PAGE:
When COVID-19 began to spread uncontrollably in the US on Mars, universities across the country closed. Most University students went home to be with their families, but for international students, this was not an option.
Chemistry graduate student Ahmed Al Harraq has not seen his family since August 2019.
It has been pretty bad all year, Harraq said. I normally go to visit family in Italy and friends during the summer. I definitely can not do this this year especially since Italy was one of the most hit countries in the world.
However, traveling to see family and friends remains difficult for international students if they want to return to the US
He disrupts a flow Ive had with my family by seeing them at least once or twice a year, Harraq said. Being so far makes it a little more stressful.
Routine visa processing has been suspended at US embassies and consulates around the world. International travel restrictions are in place in many countries, and commercial flights are limited and can be expensive for international students.
LSU Aluminum Amrat Gandhi, founder of the International Alumni Chapter at LSU, said the students being alone have impacted their mental health.
They do not have their own families, Gandhi said. You know that if you come back you can not come back.
Construction management graduate student Shashank Muley, vice president of the LSU International Student Association, said international students tend to hold social gatherings with other international students something the pandemic made difficult.
We tried to do some Zoom sessions and some activities but it was not so helpful, Muley said.
Despite the uncertainty caused by the pandemic, most international students in the US chose to stay at their university, according to data collected by the Institute of International Education.
If I invest so much, if I come here and invest nearly $ 100,000 in my education, I want to get something back, Gandhi said. I am taking out a loan so I can get a better education in this country. If I come here, it is because I want to make my future better.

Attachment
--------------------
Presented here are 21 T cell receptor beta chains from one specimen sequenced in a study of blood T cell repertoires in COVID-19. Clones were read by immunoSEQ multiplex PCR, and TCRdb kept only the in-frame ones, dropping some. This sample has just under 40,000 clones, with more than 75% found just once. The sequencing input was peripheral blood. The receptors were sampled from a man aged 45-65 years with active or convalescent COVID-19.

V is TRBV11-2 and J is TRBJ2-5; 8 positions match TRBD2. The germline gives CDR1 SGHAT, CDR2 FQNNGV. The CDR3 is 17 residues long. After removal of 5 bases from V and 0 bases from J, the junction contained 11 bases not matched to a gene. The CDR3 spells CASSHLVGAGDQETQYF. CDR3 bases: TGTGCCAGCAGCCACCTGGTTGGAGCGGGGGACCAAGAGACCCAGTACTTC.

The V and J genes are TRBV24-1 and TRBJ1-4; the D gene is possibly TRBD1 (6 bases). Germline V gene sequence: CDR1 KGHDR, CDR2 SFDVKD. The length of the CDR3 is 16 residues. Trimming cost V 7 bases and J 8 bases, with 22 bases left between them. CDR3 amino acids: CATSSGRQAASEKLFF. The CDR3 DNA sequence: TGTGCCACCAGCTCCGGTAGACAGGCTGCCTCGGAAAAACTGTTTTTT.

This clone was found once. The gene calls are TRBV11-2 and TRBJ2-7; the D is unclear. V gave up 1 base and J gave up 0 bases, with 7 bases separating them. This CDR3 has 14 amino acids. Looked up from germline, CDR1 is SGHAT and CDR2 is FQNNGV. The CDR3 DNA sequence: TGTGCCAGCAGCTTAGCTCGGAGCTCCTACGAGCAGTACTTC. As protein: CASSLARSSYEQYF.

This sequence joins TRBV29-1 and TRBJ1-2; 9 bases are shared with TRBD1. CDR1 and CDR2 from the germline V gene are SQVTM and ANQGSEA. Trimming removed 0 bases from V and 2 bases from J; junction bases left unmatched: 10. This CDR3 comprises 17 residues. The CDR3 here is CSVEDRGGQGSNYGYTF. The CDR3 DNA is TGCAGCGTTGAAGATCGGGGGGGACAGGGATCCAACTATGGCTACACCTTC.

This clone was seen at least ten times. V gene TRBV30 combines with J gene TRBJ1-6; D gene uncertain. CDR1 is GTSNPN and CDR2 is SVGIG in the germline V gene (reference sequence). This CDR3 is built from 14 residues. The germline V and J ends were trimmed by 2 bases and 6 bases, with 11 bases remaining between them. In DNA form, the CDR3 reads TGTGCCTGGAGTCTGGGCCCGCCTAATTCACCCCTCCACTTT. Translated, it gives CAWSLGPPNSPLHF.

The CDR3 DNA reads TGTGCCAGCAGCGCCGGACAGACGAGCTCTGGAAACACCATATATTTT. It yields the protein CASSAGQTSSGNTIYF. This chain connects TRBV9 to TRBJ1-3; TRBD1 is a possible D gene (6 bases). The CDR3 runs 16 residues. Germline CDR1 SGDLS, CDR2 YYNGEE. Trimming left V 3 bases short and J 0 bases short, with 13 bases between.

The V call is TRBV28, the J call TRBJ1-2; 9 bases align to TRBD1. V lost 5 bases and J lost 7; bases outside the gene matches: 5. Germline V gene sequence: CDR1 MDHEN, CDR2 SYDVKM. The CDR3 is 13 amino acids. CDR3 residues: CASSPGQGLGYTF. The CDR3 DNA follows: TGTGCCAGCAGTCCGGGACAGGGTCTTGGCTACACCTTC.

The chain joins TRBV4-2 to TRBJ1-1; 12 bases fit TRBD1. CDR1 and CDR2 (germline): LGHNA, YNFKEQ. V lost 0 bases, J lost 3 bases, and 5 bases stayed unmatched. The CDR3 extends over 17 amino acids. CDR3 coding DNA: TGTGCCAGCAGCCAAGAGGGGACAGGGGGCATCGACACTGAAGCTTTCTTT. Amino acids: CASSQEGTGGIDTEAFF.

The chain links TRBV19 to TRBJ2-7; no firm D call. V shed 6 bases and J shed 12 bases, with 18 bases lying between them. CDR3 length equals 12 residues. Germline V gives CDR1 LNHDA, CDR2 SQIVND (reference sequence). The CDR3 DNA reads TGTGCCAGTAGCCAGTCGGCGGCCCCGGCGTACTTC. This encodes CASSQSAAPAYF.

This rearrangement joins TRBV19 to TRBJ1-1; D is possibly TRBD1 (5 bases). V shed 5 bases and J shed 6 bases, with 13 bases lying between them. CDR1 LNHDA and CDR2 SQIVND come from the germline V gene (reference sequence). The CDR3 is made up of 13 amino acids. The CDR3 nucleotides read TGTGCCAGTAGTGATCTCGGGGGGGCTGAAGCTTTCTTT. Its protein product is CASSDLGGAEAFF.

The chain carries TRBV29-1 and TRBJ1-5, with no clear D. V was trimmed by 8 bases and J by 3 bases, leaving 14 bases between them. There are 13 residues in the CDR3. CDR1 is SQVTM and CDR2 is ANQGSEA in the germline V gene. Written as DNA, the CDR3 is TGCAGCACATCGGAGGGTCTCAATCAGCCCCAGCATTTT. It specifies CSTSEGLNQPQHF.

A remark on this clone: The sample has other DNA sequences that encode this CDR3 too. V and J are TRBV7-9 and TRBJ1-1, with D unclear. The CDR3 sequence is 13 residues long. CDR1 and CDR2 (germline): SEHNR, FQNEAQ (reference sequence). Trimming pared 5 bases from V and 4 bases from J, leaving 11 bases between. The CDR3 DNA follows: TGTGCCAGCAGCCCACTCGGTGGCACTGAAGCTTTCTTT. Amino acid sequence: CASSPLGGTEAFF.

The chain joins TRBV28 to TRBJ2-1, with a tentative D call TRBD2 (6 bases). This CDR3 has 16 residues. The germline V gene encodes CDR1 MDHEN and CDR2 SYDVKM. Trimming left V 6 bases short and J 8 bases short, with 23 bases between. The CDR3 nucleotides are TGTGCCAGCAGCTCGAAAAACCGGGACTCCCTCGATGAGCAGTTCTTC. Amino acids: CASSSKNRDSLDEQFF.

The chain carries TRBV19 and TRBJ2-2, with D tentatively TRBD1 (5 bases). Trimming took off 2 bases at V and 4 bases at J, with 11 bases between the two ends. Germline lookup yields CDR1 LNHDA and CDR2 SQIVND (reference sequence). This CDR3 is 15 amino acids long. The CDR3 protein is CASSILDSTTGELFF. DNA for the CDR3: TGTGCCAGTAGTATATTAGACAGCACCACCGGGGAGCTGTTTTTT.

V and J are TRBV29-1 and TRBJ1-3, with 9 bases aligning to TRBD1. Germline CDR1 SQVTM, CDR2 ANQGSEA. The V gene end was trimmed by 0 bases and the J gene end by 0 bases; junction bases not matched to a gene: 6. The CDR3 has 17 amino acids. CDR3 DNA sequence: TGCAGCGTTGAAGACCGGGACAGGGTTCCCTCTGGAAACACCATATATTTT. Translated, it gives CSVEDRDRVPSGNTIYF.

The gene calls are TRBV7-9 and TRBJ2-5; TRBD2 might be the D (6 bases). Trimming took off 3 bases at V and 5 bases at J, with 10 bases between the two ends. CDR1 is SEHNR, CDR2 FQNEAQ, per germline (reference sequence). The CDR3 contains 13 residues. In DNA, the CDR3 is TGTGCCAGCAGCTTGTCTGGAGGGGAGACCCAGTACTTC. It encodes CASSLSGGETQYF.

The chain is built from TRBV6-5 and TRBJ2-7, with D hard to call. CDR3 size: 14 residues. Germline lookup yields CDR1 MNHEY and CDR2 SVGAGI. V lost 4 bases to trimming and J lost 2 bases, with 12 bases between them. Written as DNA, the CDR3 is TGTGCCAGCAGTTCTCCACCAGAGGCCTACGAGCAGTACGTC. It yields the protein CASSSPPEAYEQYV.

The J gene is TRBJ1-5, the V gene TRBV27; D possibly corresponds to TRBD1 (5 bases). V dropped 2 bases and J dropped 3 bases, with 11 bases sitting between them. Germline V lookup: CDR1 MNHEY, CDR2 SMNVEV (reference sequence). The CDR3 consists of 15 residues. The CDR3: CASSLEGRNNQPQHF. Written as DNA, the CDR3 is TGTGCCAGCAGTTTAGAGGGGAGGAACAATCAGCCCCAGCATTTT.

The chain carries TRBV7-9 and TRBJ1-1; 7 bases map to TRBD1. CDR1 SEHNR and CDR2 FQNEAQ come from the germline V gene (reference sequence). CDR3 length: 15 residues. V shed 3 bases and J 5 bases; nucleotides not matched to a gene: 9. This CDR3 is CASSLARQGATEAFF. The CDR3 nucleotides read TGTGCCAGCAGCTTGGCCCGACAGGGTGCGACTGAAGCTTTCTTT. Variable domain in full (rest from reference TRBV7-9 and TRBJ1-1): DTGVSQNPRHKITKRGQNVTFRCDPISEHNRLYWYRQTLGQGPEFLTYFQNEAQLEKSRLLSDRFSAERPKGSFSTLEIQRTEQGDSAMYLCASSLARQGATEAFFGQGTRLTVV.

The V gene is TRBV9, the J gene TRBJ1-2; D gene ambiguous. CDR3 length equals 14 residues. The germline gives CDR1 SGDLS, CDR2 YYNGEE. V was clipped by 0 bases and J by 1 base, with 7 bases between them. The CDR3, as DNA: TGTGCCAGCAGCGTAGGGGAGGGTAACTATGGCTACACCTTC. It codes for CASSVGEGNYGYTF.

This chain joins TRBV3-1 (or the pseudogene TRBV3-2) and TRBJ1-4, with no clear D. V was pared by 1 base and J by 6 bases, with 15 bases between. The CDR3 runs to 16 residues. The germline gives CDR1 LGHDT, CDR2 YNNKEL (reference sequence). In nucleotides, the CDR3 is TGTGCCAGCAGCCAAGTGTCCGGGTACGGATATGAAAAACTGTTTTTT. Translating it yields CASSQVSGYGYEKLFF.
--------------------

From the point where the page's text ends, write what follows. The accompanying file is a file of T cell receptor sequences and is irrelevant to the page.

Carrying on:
Adding to the already existing stress and uncertainty, in July, Immigration and Customs Enforcement announced that international students pursuing degrees at U.S. colleges and universities could not stay in place if they enrolled in a full online course load.
The announcement came at a time when many universities were considering whether to hold personal classes in the next semester or return to distance learning.
According to the regulation, international students who were unable to attend private lessons would have to transfer to universities or leave the country.
Entire international student populations were in deep and deep trouble at the time, Muley said. You must return home or be deported which brings a sense of dread to the minds of international students.
Am I doing something wrong here? I want to stay and do everything right, why be expelled?
Muley said he and other members of the International Student Organization talked to Interim President Tom Galligan about the new rule. Galligan assured international students that even if the order stood, the University would not be fully online in the fall.
Over 59 public and private colleges including every Ivy League member signed a brief court upholding the lawsuit filed by Harvard and MIT against ICE and the Department of Homeland Security.
The ICE returned the regulation a week later, representing a victory for international students in the US and for the universities that led the legal front to change the order.
Many international students are in the STEM fields and many of their academic and career paths depend on research experience, something that significantly impacted the pandemic.
PhDs are awarded based on performance in terms of research, Harraq said. As an experimenter, not being able to come to the lab for two months is not good. You waste a lot of time you could have devoted to collecting data and things like that.
Companies were also less willing to hire international students on work visas due to uncertainty about travel bans. Employers also have to pay a fee to hire students working on H1-B visas, something Gandhi said they were less willing to do during the pandemic.
People did not want to take risks with international students, Gandhi said. Many employers stopped hiring international students, so many people who graduated did not end up finding work.